based on handwritten notes by Romina Guelman
WARNING: These notes are provided "as is", with absolutely no warranty. They can not be assumed to be complete, correct, reliable or relevant. If you don't like them, don't read them.
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Reminder. The n'th derivative of a type n invariant defines a function , where F is our characteristic 0 ground field, typically , or . We found a condition for the integrability of a "candidate" n'th derivative, a function on the set of n-chord diagrams, to an invariant of (n-1)-singular knots - the so-called 4T relation. Thus defining
and , we see that if W is an n'th derivative, then .
The Fundamental Theorem. For every there exists an framed-knot invariant V so that .
This theorem is highly non trivial, and so far in this course we are still far from seeing its proof. Notice that at this stage we don't even know yet that the 4T relations are sufficient to guarantee the integrability of W to (n-1)-singular knots, while the theorem asserts that they are sufficient to guarantee integrability all the way up to an invariant of `honest' (non-singular) framed knots.
The computation of is a finite problem in linear algebra, as is evident from the handout "Some Dimensions of ". Let us only quote the table at the end of that handout:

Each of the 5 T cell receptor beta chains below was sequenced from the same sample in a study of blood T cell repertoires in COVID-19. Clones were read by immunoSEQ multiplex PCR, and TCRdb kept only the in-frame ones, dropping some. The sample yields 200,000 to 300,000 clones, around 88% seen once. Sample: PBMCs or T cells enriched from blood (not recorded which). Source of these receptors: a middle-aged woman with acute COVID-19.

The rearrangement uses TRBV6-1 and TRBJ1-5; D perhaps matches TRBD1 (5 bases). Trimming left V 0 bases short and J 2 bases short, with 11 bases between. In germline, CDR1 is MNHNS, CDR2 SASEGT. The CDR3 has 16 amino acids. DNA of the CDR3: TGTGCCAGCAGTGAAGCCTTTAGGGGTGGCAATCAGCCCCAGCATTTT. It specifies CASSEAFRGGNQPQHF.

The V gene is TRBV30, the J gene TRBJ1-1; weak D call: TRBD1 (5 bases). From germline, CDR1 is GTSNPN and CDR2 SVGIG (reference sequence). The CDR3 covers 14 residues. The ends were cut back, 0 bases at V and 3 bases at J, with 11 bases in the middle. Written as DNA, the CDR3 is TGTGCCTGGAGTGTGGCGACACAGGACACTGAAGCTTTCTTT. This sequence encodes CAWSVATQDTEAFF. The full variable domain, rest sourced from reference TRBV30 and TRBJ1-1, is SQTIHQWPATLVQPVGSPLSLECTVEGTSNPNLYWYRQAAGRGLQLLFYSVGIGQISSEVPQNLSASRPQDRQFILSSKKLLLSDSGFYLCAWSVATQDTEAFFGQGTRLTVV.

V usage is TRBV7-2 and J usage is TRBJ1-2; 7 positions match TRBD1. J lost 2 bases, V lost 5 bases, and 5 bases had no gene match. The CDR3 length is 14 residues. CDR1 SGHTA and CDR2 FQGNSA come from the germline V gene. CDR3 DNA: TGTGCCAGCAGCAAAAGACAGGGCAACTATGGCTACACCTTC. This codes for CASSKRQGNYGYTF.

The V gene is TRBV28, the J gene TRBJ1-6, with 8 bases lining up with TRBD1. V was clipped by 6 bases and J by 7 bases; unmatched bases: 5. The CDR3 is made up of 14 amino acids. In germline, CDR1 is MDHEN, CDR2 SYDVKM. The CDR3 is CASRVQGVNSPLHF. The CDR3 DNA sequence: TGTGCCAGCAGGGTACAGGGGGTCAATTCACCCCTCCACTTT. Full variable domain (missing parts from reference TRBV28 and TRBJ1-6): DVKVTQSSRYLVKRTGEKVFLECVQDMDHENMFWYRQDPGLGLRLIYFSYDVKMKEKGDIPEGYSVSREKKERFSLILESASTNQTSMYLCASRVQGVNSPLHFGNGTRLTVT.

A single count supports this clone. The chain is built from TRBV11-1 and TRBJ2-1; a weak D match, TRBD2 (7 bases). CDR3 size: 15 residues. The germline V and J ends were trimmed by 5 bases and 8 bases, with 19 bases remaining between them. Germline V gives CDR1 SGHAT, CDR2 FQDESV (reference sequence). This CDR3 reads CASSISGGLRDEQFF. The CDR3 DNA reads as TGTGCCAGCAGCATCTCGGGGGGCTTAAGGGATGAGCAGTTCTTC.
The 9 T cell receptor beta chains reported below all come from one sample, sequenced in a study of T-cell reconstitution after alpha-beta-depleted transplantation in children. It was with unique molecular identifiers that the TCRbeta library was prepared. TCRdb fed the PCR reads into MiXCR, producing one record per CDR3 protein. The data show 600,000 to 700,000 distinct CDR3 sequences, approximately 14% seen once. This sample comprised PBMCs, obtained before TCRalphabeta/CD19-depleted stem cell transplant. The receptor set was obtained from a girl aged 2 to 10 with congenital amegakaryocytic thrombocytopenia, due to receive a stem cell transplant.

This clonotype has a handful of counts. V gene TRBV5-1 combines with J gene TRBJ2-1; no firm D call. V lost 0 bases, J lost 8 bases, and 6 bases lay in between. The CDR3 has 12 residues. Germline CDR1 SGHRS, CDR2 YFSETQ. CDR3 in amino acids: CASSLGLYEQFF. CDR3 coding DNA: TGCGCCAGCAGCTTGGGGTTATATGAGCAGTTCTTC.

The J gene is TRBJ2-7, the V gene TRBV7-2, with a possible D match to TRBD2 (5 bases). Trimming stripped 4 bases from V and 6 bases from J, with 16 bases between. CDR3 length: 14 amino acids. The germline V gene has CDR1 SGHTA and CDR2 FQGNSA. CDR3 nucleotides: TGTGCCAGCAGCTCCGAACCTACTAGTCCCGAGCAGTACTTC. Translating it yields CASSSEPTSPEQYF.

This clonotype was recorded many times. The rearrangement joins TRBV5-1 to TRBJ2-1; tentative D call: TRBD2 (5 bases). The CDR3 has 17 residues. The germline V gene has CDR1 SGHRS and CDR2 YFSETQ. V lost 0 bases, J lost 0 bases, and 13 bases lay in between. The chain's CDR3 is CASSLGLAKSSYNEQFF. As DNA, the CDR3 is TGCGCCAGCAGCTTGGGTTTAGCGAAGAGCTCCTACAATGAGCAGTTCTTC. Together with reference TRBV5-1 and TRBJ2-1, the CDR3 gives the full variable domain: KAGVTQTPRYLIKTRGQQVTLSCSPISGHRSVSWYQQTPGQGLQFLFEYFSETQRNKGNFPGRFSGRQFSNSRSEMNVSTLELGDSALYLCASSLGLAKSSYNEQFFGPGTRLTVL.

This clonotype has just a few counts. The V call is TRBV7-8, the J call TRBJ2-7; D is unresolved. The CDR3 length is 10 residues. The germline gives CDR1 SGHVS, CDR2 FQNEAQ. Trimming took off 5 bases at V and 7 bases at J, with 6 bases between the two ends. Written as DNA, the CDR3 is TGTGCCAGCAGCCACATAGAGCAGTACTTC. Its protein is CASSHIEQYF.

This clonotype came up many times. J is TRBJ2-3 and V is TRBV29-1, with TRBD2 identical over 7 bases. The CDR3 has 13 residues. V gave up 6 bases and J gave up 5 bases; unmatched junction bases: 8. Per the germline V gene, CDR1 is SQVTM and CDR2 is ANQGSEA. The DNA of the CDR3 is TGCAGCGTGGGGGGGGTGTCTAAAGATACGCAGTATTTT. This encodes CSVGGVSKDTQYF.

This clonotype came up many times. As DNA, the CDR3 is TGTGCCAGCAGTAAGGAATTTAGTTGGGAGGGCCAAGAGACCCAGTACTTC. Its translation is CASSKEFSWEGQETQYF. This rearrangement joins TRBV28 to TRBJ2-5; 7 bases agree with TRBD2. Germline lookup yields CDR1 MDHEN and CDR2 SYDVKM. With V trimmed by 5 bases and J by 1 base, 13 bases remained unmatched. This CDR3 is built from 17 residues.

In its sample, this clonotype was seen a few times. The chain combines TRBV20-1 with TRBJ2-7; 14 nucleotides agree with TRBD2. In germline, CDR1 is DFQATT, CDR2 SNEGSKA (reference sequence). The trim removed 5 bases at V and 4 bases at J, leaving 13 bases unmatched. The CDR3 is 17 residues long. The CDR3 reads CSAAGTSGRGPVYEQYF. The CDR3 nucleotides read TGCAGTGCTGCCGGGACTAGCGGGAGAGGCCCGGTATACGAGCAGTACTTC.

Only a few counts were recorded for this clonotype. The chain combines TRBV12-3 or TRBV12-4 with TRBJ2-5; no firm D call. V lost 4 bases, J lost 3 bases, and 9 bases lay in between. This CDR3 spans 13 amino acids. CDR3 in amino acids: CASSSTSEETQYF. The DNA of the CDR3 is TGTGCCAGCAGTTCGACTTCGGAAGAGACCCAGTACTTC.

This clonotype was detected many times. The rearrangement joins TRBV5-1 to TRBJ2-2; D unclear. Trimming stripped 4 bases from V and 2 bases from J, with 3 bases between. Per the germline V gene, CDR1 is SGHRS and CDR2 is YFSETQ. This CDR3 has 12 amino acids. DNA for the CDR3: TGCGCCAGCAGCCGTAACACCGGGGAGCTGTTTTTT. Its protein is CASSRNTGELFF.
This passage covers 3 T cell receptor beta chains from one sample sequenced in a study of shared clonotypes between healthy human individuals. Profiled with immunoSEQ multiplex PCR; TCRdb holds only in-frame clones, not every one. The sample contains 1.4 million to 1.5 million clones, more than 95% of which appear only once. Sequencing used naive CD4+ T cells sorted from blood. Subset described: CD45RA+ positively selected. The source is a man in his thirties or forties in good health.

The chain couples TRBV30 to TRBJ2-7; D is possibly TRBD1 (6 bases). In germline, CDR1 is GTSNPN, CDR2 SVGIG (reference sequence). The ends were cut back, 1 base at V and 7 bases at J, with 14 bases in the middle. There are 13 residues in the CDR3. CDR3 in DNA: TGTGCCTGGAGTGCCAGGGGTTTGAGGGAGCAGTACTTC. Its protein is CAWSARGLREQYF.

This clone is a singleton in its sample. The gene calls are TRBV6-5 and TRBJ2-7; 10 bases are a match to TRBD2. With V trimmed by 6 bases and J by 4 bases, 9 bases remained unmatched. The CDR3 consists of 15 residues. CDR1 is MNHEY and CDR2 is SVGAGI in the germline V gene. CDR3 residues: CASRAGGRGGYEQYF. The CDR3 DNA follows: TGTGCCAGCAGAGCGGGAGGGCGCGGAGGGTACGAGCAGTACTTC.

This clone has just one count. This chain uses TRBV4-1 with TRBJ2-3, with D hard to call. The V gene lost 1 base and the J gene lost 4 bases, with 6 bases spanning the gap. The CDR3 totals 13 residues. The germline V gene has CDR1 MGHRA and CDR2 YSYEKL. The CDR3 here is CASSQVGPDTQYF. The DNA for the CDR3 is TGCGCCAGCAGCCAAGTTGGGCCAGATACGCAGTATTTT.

n | 0 | 1 | 2 | 3 | 4 | 5 | 6 | 7 | 8 | 9 | 10 | 11 | 12 |
1 | 1 | 2 | 3 | 6 | 10 | 19 | 33 | 60 | 104 | 184 | 316 | 548 |
The algebra structure of . Given two knots, one can form their "connected sum", as in the picture below:
(To see that this operation is well defined, shrink one of the components till it's very small indeed, and pull it along the "bridge" connecting it to the second component, until it looks like a tiny freckle on the much larger second component. At this stage you can isotop the second component freely, as if the first didn't exist. Pulling the first component back out (possibly taking a different path for the bridge) and inflating it back to it's original size, we see that the "connected sum" operation is independent of the choice of the bridge and of the specific choice of the embedding of the second component within its isotopy class. Likewise by shrinking the second component into utter freckleness, we see that the end result is independent of the specific choice of the embedding of the first component within its isotopy class.)